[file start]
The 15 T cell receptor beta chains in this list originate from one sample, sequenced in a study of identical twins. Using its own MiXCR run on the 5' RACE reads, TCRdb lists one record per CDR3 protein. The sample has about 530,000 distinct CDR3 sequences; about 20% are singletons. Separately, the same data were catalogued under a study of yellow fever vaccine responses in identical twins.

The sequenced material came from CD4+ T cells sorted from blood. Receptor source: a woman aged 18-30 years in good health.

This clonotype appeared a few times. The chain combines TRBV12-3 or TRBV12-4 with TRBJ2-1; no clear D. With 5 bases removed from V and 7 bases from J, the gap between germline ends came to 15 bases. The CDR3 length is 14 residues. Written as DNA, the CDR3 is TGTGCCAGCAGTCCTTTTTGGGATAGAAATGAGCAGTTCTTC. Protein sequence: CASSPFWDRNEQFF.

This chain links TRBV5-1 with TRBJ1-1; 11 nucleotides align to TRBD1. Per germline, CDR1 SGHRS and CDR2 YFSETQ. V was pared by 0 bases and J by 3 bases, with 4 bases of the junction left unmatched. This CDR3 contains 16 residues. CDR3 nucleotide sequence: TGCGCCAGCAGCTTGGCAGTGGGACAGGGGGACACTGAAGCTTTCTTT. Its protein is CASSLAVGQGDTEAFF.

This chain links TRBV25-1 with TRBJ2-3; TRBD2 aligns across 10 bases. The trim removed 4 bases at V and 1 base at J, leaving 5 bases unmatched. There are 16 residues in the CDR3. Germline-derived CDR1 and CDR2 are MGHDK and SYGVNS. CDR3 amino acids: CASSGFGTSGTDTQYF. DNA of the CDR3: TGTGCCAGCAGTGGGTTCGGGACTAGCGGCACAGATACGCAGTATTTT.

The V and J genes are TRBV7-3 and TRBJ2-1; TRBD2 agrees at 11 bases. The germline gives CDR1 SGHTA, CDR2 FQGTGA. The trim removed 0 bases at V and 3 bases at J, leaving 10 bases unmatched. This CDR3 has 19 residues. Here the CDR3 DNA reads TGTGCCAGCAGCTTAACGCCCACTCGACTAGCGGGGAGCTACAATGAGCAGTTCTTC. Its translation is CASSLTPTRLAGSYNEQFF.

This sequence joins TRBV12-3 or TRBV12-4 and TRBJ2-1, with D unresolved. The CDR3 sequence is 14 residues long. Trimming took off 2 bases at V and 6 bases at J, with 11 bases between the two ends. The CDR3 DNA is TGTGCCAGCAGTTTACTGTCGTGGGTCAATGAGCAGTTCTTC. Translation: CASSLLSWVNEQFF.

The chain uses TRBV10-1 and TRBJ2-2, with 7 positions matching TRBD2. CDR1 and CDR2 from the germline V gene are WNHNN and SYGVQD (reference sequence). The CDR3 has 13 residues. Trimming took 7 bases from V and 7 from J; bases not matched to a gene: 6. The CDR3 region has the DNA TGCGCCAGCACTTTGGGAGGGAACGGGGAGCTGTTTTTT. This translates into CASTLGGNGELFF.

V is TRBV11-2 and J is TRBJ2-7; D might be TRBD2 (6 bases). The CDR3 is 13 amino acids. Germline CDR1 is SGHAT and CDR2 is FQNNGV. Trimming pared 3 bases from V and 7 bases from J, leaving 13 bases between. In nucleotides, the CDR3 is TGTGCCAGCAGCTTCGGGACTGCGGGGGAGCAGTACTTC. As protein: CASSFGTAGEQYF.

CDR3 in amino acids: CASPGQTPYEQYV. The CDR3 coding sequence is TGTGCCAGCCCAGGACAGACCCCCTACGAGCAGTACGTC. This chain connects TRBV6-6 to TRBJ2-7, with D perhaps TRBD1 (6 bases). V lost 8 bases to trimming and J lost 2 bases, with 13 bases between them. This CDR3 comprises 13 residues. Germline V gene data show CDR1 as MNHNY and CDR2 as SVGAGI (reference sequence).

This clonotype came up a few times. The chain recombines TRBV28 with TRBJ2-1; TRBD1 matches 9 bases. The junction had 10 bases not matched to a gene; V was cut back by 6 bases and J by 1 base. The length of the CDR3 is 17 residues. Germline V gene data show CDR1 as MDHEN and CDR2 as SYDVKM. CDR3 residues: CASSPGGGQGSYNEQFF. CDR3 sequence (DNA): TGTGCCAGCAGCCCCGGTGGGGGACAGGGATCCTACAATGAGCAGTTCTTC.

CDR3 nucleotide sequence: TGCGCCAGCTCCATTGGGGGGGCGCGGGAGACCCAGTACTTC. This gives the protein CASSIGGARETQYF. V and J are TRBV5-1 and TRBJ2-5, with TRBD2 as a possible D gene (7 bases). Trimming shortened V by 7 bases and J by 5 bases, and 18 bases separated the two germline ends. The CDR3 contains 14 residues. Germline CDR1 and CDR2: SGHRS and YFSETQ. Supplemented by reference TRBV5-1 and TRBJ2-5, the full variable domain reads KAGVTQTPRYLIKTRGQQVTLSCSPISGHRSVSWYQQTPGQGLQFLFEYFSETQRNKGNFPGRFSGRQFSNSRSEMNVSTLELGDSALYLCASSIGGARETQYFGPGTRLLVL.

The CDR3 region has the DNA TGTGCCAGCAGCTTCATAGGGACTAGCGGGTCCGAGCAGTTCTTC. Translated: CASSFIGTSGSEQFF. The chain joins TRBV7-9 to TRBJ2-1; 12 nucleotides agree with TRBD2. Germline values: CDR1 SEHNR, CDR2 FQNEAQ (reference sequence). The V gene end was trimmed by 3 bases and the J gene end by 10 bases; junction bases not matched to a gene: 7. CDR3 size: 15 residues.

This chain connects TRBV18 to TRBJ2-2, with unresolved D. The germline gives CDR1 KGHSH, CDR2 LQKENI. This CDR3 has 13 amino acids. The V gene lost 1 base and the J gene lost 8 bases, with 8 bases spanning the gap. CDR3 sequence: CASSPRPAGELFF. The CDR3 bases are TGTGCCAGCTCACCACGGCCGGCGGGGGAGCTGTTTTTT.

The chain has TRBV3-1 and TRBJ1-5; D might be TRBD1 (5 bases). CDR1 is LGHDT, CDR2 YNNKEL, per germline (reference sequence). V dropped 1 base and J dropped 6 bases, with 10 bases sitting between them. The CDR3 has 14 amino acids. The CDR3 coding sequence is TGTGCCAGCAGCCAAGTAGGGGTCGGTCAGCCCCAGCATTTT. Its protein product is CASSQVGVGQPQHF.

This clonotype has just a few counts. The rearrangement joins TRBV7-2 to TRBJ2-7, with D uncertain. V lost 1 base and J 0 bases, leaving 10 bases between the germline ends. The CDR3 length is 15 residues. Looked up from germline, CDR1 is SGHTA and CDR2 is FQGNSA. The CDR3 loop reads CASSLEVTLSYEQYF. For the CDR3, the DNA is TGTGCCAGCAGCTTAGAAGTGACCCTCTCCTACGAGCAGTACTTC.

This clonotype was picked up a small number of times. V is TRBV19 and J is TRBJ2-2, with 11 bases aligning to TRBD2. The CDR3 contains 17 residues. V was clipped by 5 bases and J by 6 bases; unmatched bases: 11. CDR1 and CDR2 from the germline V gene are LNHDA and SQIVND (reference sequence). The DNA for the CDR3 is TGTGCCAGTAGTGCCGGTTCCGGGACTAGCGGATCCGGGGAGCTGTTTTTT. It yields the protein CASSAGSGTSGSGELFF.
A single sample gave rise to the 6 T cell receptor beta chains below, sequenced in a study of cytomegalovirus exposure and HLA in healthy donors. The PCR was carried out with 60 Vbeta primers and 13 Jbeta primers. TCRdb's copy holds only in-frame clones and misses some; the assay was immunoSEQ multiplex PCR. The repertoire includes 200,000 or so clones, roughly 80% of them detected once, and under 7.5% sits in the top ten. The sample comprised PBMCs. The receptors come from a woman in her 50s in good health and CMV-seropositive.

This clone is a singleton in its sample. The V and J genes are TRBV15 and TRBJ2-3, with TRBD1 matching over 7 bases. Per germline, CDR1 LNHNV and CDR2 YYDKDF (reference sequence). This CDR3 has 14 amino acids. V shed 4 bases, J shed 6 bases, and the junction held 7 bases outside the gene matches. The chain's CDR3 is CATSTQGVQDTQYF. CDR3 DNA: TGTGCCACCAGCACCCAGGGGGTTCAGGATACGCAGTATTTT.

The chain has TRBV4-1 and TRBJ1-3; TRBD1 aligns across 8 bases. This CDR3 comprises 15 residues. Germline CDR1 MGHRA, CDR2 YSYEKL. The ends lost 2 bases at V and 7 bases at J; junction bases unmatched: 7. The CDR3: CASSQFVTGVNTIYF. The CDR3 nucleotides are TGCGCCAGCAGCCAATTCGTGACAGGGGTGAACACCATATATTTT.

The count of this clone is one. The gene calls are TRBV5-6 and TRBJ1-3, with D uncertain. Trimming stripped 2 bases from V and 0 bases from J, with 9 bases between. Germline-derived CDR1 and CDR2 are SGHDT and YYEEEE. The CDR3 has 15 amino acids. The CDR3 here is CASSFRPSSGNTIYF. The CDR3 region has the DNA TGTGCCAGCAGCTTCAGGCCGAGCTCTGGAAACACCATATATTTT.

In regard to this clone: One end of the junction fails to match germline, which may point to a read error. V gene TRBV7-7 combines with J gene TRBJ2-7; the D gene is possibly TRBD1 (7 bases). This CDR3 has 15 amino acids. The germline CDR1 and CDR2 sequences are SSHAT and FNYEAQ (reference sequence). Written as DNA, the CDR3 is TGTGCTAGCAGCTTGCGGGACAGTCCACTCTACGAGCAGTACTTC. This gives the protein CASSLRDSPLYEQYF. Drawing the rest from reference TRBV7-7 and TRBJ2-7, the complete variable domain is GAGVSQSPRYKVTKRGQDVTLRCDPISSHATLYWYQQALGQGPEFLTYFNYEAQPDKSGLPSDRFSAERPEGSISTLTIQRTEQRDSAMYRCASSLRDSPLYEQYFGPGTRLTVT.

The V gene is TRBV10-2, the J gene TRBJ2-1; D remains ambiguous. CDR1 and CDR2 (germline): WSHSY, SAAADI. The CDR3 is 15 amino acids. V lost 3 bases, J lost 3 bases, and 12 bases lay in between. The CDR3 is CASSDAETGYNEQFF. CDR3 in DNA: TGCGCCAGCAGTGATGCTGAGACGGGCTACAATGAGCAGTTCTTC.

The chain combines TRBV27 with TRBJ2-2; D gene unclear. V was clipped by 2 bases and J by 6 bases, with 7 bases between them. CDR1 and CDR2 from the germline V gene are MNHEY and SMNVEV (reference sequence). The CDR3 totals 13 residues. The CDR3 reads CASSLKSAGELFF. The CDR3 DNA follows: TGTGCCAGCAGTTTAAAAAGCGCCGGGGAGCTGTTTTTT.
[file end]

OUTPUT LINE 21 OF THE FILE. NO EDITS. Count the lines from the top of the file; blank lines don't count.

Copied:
The count of this clone is one. The gene calls are TRBV5-6 and TRBJ1-3, with D uncertain. Trimming stripped 2 bases from V and 0 bases from J, with 9 bases between. Germline-derived CDR1 and CDR2 are SGHDT and YYEEEE. The CDR3 has 15 amino acids. The CDR3 here is CASSFRPSSGNTIYF. The CDR3 region has the DNA TGTGCCAGCAGCTTCAGGCCGAGCTCTGGAAACACCATATATTTT.